Bride Knocked Off Her Feet Taking Wedding Photos During Beirut Blast
Terrifying footage captured the moment a woman’s wedding day turned into a ‘nightmare scene’ as the explosion in Beirut knocked her off her feet during a photo shoot.
Dr. Israa Seblani was celebrating her marriage to Ahmad Sbeih on the streets of Beirut on Tuesday, August 4, where she posed in a stunning white wedding gown as photographer Mahmoud Nakib filmed the scene.
Footage that has been widely shared online shows the bride smiling for the camera as Nakib zoomed in to capture her at all angles, but all of a sudden Seblani was knocked from her feet as a massive explosion tore through the Beirut port.
See the moment the blast hit below:
Seblani could be seen stumbling backwards, and Nakib himself almost fell as he was pushed down the street by the force of the shockwave.
The explosion occurred in a warehouse housing 2,750 tonnes of ammonium nitrate, a chemical that can be used to make bombs.
An initial, smaller blast was heard by residents, but it was a second, bigger explosion that rocked the entire Lebanese capital.
The photographer told CNN that he and the wedding couple heard the first explosion as they were filming an outdoor photo session, but they ‘thought that it was far away’ so they continued filming.
In just one second, the sky turned black and we heard the second explosion.
Nakib recorded the moment an intense gust of wind created by the explosion’s shockwave roared through the square where they were stood.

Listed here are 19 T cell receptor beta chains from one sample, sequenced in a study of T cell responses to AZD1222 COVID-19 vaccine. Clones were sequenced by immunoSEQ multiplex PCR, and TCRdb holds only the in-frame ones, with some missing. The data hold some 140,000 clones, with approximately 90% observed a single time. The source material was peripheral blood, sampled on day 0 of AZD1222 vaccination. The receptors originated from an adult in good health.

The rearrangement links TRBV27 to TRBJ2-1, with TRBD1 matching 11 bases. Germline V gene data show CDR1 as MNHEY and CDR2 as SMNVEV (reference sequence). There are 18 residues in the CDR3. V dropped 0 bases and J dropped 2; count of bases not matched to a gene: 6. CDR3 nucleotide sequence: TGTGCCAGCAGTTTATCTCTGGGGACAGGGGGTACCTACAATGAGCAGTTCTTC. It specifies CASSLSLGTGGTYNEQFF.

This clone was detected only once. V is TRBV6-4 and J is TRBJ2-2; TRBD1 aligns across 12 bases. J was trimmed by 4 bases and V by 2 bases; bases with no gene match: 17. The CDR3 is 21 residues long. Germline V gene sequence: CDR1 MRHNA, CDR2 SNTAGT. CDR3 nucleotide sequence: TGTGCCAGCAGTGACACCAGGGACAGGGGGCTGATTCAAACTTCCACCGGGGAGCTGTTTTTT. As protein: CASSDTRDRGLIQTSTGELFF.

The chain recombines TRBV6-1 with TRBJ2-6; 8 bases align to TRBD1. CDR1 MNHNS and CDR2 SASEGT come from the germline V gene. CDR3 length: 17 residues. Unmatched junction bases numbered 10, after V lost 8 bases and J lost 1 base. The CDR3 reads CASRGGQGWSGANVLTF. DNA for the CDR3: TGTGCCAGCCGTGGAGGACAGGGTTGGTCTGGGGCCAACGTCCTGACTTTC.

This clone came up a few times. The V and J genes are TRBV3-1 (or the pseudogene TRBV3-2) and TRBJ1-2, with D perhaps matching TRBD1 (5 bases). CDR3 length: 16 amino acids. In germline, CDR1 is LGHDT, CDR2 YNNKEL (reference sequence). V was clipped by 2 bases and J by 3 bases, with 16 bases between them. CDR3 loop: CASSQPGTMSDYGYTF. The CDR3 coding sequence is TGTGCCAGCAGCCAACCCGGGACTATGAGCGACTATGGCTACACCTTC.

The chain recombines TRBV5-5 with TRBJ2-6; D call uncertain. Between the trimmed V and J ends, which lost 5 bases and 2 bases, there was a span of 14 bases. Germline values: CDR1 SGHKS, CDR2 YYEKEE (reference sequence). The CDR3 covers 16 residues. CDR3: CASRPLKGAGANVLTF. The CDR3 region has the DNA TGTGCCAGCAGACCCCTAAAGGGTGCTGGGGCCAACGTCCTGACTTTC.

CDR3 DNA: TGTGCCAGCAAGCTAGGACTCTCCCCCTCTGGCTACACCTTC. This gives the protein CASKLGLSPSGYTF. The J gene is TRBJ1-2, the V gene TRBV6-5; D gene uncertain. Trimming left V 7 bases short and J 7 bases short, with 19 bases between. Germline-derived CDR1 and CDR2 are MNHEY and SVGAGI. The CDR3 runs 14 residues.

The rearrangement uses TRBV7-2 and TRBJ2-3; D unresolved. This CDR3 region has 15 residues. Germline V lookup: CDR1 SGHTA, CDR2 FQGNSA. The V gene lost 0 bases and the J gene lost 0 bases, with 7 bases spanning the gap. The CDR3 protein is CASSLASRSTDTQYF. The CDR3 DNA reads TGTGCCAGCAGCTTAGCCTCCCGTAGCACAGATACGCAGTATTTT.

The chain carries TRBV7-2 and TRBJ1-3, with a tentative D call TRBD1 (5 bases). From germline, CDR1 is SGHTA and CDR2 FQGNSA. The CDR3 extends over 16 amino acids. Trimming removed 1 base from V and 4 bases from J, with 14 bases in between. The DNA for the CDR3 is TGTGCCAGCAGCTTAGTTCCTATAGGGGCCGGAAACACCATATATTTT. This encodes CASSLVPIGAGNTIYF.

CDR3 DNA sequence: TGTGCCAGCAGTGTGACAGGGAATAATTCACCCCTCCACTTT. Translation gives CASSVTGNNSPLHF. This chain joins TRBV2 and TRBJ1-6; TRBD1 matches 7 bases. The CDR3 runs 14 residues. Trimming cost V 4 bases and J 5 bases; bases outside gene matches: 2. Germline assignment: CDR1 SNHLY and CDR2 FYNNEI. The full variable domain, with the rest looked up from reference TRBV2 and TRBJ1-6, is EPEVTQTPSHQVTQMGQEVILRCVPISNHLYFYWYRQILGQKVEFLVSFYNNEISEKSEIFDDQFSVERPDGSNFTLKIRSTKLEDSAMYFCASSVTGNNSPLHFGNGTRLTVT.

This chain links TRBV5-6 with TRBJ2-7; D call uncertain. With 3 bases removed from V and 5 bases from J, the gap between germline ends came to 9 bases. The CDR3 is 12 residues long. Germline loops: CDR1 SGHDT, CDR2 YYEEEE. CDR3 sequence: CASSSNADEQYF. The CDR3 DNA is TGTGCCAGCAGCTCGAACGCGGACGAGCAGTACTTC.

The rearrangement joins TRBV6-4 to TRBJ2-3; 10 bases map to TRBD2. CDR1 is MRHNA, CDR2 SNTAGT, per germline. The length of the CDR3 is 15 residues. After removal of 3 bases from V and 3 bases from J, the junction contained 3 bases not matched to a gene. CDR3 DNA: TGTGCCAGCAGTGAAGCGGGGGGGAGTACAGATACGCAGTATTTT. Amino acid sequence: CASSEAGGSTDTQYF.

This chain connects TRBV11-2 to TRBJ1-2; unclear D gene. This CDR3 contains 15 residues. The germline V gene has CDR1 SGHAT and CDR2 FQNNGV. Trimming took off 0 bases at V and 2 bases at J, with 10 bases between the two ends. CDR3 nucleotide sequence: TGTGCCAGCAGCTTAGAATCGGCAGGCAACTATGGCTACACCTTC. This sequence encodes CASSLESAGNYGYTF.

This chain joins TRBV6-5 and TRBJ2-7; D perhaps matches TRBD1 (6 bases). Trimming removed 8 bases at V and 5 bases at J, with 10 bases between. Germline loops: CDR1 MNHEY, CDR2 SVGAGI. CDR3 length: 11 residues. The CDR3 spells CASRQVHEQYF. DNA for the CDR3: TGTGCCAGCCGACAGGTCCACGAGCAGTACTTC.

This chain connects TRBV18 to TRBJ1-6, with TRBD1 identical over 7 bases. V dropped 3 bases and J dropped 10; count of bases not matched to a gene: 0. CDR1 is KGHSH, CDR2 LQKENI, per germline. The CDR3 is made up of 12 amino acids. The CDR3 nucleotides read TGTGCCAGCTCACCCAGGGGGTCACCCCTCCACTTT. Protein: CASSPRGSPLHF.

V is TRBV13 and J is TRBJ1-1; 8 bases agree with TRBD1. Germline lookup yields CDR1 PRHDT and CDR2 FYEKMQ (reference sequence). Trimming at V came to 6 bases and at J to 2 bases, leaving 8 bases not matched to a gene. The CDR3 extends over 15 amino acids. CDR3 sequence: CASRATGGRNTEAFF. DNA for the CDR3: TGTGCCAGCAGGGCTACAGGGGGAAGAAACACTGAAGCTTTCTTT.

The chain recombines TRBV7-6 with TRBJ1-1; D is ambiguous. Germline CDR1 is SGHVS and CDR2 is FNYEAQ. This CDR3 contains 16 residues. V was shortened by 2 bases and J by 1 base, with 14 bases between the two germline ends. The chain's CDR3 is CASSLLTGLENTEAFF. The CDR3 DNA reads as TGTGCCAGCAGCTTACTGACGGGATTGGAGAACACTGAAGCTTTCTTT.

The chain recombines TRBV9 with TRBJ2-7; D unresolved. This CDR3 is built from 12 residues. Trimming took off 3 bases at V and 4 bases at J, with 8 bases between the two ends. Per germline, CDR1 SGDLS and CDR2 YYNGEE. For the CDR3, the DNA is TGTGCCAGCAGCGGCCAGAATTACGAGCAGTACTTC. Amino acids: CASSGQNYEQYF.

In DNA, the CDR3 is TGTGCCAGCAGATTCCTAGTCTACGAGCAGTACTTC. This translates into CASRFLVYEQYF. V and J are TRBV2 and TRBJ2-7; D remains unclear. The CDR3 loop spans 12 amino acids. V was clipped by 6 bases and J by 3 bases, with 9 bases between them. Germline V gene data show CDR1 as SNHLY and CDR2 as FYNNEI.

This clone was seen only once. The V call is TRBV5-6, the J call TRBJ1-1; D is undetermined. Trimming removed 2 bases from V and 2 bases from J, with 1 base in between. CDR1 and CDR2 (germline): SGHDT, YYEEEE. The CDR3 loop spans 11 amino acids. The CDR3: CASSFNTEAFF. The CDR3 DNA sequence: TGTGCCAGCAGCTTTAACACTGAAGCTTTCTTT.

Recalling the events, Seblani said:
The area I was in – within matter of seconds – it went from beautiful place to ghost town filled with dust, shattered glass and people yelling [and] bleeding. It was like a nightmare scene.
Seblani, Sbeih and the rest of the wedding party quickly headed inside their venue after the blast, and thankfully no one had to be hospitalised in the wake of the disaster.
I thought first of my wife and my daughter. I called her to let her know that I’m fine and do not go out. And I went live at Facebook to let people know what happened.
At least 135 people were killed and another 5,000 were injured, as the explosion wiped out entire city streets and damaged structures as far as six miles away.
The sound of the blast could be heard as far away as Cyprus, about 200km (125 miles) across the Mediterranean Sea, and seismologists at the United States Geological Survey said it was the equivalent of a 3.3-magnitude earthquake.
Our thoughts are with all those affected by the horrific events.
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